About the Book
She’s about to lose her home. He never wanted to see his again. And a stalker is staking a claim . . .
Mary Smith was never one to back down from a challenge. Her father’s health may be failing, but their dairy farm was her mother’s dream, and Mary will do whatever it takes to keep her father from selling it—even if it means sneaking off to the next town to earn money by playing the piano in a questionable establishment. No one seems to understand why home is so important to her, least of all her childhood nemesis who’s just wandered back into town.
When injured Texas Ranger Luke Thomas is forced to return to Pine Creek, Washington, he’s hailed as a hero and thrust into the town’s first race for sheriff. But no one knows the secret he carried to Texas, nor the secret he’s brought home. Setting his perfect aim on returning south, he refuses to get tied down by the town’s admiration, his brother’s disapproval, or the spirited, hardworking dairy girl who’s less annoying than he remembers.
But strange things are happening at the Smith dairy and in Pine Creek, and Luke’s instincts tell him Mary is in far more trouble than she realizes. One thing is certain: “home” is about to get more complicated for them both.
About the Author
A native of Washington State, Sondra Kraak grew up playing in the rain, hammering out Chopin at the piano, and running up and down the basketball court. Now settled in the foothills of the Blue Ridge Mountains, she enjoys spending time with her husband and children, blogging about spiritual truths, and writing historical romance set in the beautiful Pacific Northwest. She delights in sharing stories that not only entertain but nourish the soul. Her debut novel, One Plus One Equals Trouble, was a Genesis semi-finalist (2015) and the winner of the Blue Ridge Mountains Christian Writers Conference Unpublished Women’s Fiction Award (2015). Sondra has since published three novels.
Check out the author interview HERE.
Character Spotlight: Luke Thomas
I hope you enjoy getting to know Luke. He’s got a bit of an edge to him, like his counterpart Mary, but that edginess is borne from wounds. Beneath, he’s a protector, a pursuer of peace and justice, and a softy for his sister Grace’s best friend Mary.
Luke can match Mary’s banter comment for comment, as is evident the moment he returns to Pine Creek and they fall back into their usual way of relating to each other (from Mary’s point of view):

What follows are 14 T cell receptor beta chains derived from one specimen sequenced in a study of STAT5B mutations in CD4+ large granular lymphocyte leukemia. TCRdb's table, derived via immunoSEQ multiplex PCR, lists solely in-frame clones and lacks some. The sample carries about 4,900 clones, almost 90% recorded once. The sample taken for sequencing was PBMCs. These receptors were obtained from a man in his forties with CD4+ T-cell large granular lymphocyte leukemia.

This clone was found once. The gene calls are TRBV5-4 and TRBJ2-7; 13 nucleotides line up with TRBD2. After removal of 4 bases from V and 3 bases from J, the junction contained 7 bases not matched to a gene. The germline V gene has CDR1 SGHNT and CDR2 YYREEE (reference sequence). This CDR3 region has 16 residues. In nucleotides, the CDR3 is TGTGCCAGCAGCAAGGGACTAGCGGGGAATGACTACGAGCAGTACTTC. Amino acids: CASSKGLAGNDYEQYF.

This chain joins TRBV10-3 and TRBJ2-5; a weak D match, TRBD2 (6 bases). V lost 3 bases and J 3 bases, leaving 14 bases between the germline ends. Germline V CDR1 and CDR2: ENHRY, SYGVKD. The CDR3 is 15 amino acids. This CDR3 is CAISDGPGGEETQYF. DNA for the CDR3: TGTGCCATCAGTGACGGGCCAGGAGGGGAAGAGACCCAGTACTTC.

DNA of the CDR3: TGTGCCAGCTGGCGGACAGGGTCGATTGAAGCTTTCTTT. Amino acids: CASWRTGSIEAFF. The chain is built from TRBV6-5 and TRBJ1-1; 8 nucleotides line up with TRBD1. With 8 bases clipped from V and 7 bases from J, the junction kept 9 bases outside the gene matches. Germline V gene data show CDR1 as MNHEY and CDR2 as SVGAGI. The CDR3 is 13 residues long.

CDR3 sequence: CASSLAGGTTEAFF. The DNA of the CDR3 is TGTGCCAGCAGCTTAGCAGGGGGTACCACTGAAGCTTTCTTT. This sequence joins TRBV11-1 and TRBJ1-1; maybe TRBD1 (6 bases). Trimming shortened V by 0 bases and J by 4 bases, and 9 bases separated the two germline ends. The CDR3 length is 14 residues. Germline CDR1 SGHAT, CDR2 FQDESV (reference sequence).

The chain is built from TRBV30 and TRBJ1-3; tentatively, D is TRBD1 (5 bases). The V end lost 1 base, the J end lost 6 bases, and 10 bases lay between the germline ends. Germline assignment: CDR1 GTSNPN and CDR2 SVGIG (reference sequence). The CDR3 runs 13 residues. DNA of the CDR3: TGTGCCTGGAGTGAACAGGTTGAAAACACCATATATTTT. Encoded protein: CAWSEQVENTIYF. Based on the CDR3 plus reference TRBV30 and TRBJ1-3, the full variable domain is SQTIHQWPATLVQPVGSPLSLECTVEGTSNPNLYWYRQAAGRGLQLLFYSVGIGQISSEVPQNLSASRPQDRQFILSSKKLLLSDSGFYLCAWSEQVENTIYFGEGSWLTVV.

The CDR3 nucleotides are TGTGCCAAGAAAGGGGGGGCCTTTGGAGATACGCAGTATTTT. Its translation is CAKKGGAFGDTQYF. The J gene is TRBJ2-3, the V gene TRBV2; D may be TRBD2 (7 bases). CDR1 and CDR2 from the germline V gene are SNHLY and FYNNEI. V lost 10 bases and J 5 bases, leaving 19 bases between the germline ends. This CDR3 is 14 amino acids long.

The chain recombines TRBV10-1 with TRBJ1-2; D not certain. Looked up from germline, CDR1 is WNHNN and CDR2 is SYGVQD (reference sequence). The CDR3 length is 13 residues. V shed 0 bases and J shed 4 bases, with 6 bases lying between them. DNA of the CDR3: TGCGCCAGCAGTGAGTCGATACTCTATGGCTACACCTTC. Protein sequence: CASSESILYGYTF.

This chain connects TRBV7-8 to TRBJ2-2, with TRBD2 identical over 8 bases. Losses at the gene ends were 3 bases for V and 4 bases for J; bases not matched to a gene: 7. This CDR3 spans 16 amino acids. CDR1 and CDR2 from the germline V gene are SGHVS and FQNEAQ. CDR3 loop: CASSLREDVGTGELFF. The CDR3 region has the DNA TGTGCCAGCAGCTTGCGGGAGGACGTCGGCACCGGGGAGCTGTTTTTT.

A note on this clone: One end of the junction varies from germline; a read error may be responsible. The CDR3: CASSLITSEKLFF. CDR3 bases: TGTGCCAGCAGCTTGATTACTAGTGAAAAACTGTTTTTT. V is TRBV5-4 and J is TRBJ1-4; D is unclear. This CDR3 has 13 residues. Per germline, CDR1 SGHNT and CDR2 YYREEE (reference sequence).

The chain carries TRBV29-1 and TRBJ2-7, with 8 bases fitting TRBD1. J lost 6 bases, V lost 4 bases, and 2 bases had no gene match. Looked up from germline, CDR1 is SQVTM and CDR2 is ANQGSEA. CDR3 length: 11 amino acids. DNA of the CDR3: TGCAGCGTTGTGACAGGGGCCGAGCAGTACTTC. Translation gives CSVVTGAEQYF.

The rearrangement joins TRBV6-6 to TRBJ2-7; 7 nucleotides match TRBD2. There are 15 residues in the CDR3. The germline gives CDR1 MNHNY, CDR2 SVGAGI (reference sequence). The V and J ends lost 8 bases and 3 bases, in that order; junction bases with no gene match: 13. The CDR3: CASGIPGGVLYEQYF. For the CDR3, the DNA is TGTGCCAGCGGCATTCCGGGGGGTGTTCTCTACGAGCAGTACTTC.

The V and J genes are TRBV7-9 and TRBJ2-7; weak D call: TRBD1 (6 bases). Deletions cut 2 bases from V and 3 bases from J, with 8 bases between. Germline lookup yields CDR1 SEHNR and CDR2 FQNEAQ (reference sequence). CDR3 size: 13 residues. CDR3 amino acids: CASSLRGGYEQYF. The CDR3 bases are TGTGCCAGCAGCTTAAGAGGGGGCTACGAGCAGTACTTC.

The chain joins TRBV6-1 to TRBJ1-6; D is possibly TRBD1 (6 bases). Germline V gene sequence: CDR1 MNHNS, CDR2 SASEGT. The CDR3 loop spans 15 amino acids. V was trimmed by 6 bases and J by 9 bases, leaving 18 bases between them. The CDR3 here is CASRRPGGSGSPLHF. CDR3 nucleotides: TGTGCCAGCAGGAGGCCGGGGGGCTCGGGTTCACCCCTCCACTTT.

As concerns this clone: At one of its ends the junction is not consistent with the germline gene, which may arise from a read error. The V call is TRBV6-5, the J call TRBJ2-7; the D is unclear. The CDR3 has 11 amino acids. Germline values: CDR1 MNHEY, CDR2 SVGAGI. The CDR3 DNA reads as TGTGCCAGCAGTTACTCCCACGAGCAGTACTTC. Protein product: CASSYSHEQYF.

Not sure how to respond to Luke’s lingering, she returned to milking. “Did they get tired of your shenanigans and kick you out of the Rangers?” She bit her tongue against the banter that came too easily.
Luke shoveled the burnt mess to the side. “A man doesn’t need a reason to come home.”
“Calling Pine Creek home.” She smirked. Luke had never been shy about wanting to leave. “There’s something I didn’t expect to come out of your mouth.”
“Witty comments. Something I did expect to come out of yours.”
Fresh into town, and he was already drawing the snappy from her.
Luke settled on the stool in the stall across from her and tossed his hat five feet. It landed on a post, and he winked at her. “I—”
“—don’t miss.” She finished the statement with him, words she’d heard him say numerous times, primarily referring to his shot.
Here’s a look at Luke’s quirk about handholding and the moment he overcomes it (from his point of view):
He laughed, stood, and without much of a second thought, held out his hand.
Her gaze traveled from his hand to his eyes and back, questioning. He encouraged her with a nod, and she placed her hand in his. She tried to retrieve her hand after he’d pulled her up, but he kept it tucked in his as he led her toward the gate. He could make it to the gate. A hand was a hand. Five fingers. A palm.
Heat washed his face. A man wasn’t supposed to have such a visceral response to something that was nothing more than five fingers and a palm.
But it was so much more. He held a part of Mary, and for whatever reason, the joining of their hands felt more intimate than placing his lips on hers. He’d kissed his mother on the cheek, Helen, too. But his hand he’d kept back from others.
He passed the gate and kept going down the sloping path with her five fingers wrapped in his five fingers, palm against palm. Something like this should shoot panic through him. It didn’t.
She kept pace beside him, letting the distant chopping of wood, the birdsong, and a scampering squirrel provide the noise. When they reached the fork in the road that split to their homes, Luke stopped, stared at the hand in his, told himself the time had come to let go.
Mary pulled hers away. Round eyes on his, she stepped back one step, then two.
He nodded once, turned, and left, refusing to let his eyes linger on Mary. As for his heart . . . He’d given up telling it where it could or couldn’t linger.
Want to read more? Don’t delay! The $0.99 e-book sale ends tomorrow!
And meet Mary HERE.
Check out some other stops that discuss Two Ways Home...
Katie at Fiction Aficionado (interview, excerpt), Saturday, May 20
Kathleen Denly (game), Monday, May 22
Trisha at Joy of Reading (interview), Monday, May 22
Beth Erin at Faithfully Bookish (setting spotlight), Tuesday, May 23
Jessica at A Baker’s Perspective (spotlight on heroine), Wednesday, May 24
Sydney at Singing Librarian (interview, spotlight on hero), Thursday, May 25
Question: Have you read any of Sondra's books before? If so, what book did you read and what did you like about it? If not, what book of Sondra's interests you the most?
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